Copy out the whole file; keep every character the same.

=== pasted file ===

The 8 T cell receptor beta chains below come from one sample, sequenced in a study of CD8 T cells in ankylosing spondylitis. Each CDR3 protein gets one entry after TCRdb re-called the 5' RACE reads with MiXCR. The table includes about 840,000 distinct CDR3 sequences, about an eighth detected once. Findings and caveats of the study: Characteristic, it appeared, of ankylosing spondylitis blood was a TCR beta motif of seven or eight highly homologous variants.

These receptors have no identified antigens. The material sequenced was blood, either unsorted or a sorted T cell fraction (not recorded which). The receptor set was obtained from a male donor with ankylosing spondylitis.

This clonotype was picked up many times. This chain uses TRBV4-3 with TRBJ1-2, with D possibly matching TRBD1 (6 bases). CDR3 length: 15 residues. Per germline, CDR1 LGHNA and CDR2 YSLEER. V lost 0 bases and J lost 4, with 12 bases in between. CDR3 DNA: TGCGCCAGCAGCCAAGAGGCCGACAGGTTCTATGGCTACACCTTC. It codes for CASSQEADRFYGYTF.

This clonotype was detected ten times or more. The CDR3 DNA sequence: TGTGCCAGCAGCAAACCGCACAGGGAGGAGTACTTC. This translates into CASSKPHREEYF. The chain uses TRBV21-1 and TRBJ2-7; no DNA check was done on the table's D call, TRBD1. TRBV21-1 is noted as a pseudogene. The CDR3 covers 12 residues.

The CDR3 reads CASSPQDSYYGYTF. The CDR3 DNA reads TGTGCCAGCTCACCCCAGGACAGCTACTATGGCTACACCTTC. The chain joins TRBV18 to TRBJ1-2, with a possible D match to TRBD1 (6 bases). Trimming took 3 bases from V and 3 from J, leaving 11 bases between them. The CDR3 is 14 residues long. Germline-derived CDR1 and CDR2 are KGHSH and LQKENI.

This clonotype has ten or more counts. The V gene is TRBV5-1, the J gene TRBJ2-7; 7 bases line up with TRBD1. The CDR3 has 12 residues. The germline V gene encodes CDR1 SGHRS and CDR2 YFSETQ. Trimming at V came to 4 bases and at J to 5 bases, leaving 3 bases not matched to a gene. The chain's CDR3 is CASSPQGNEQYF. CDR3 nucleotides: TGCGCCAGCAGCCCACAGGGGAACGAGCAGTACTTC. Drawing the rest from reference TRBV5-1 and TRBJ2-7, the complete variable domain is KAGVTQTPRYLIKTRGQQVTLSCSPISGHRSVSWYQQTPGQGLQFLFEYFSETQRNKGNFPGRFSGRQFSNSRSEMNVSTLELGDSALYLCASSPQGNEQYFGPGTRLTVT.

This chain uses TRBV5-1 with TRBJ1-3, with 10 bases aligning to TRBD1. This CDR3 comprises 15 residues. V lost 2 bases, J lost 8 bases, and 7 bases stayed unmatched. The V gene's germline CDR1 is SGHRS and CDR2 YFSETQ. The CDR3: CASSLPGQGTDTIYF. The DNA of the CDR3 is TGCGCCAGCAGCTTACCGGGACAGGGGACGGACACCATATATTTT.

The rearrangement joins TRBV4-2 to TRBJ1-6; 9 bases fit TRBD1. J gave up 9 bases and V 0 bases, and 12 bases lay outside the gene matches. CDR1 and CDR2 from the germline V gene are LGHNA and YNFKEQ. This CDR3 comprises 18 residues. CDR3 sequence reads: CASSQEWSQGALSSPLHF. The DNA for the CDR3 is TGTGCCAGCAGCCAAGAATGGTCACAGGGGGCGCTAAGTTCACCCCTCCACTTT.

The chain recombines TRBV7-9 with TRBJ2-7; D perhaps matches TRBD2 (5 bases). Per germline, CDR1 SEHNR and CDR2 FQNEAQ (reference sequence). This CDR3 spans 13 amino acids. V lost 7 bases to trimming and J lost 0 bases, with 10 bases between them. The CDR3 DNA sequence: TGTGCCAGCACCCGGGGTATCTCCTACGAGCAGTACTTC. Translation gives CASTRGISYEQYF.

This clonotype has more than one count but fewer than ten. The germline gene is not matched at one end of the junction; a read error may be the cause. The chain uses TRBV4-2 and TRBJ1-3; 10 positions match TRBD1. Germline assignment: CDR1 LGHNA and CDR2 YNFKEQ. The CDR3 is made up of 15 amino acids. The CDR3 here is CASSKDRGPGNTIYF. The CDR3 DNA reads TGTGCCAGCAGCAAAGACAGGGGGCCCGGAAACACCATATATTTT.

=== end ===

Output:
The 8 T cell receptor beta chains below come from one sample, sequenced in a study of CD8 T cells in ankylosing spondylitis. Each CDR3 protein gets one entry after TCRdb re-called the 5' RACE reads with MiXCR. The table includes about 840,000 distinct CDR3 sequences, about an eighth detected once. Findings and caveats of the study: Characteristic, it appeared, of ankylosing spondylitis blood was a TCR beta motif of seven or eight highly homologous variants.

These receptors have no identified antigens. The material sequenced was blood, either unsorted or a sorted T cell fraction (not recorded which). The receptor set was obtained from a male donor with ankylosing spondylitis.

This clonotype was picked up many times. This chain uses TRBV4-3 with TRBJ1-2, with D possibly matching TRBD1 (6 bases). CDR3 length: 15 residues. Per germline, CDR1 LGHNA and CDR2 YSLEER. V lost 0 bases and J lost 4, with 12 bases in between. CDR3 DNA: TGCGCCAGCAGCCAAGAGGCCGACAGGTTCTATGGCTACACCTTC. It codes for CASSQEADRFYGYTF.

This clonotype was detected ten times or more. The CDR3 DNA sequence: TGTGCCAGCAGCAAACCGCACAGGGAGGAGTACTTC. This translates into CASSKPHREEYF. The chain uses TRBV21-1 and TRBJ2-7; no DNA check was done on the table's D call, TRBD1. TRBV21-1 is noted as a pseudogene. The CDR3 covers 12 residues.

The CDR3 reads CASSPQDSYYGYTF. The CDR3 DNA reads TGTGCCAGCTCACCCCAGGACAGCTACTATGGCTACACCTTC. The chain joins TRBV18 to TRBJ1-2, with a possible D match to TRBD1 (6 bases). Trimming took 3 bases from V and 3 from J, leaving 11 bases between them. The CDR3 is 14 residues long. Germline-derived CDR1 and CDR2 are KGHSH and LQKENI.

This clonotype has ten or more counts. The V gene is TRBV5-1, the J gene TRBJ2-7; 7 bases line up with TRBD1. The CDR3 has 12 residues. The germline V gene encodes CDR1 SGHRS and CDR2 YFSETQ. Trimming at V came to 4 bases and at J to 5 bases, leaving 3 bases not matched to a gene. The chain's CDR3 is CASSPQGNEQYF. CDR3 nucleotides: TGCGCCAGCAGCCCACAGGGGAACGAGCAGTACTTC. Drawing the rest from reference TRBV5-1 and TRBJ2-7, the complete variable domain is KAGVTQTPRYLIKTRGQQVTLSCSPISGHRSVSWYQQTPGQGLQFLFEYFSETQRNKGNFPGRFSGRQFSNSRSEMNVSTLELGDSALYLCASSPQGNEQYFGPGTRLTVT.

This chain uses TRBV5-1 with TRBJ1-3, with 10 bases aligning to TRBD1. This CDR3 comprises 15 residues. V lost 2 bases, J lost 8 bases, and 7 bases stayed unmatched. The V gene's germline CDR1 is SGHRS and CDR2 YFSETQ. The CDR3: CASSLPGQGTDTIYF. The DNA of the CDR3 is TGCGCCAGCAGCTTACCGGGACAGGGGACGGACACCATATATTTT.

The rearrangement joins TRBV4-2 to TRBJ1-6; 9 bases fit TRBD1. J gave up 9 bases and V 0 bases, and 12 bases lay outside the gene matches. CDR1 and CDR2 from the germline V gene are LGHNA and YNFKEQ. This CDR3 comprises 18 residues. CDR3 sequence reads: CASSQEWSQGALSSPLHF. The DNA for the CDR3 is TGTGCCAGCAGCCAAGAATGGTCACAGGGGGCGCTAAGTTCACCCCTCCACTTT.

The chain recombines TRBV7-9 with TRBJ2-7; D perhaps matches TRBD2 (5 bases). Per germline, CDR1 SEHNR and CDR2 FQNEAQ (reference sequence). This CDR3 spans 13 amino acids. V lost 7 bases to trimming and J lost 0 bases, with 10 bases between them. The CDR3 DNA sequence: TGTGCCAGCACCCGGGGTATCTCCTACGAGCAGTACTTC. Translation gives CASTRGISYEQYF.

This clonotype has more than one count but fewer than ten. The germline gene is not matched at one end of the junction; a read error may be the cause. The chain uses TRBV4-2 and TRBJ1-3; 10 positions match TRBD1. Germline assignment: CDR1 LGHNA and CDR2 YNFKEQ. The CDR3 is made up of 15 amino acids. The CDR3 here is CASSKDRGPGNTIYF. The CDR3 DNA reads TGTGCCAGCAGCAAAGACAGGGGGCCCGGAAACACCATATATTTT.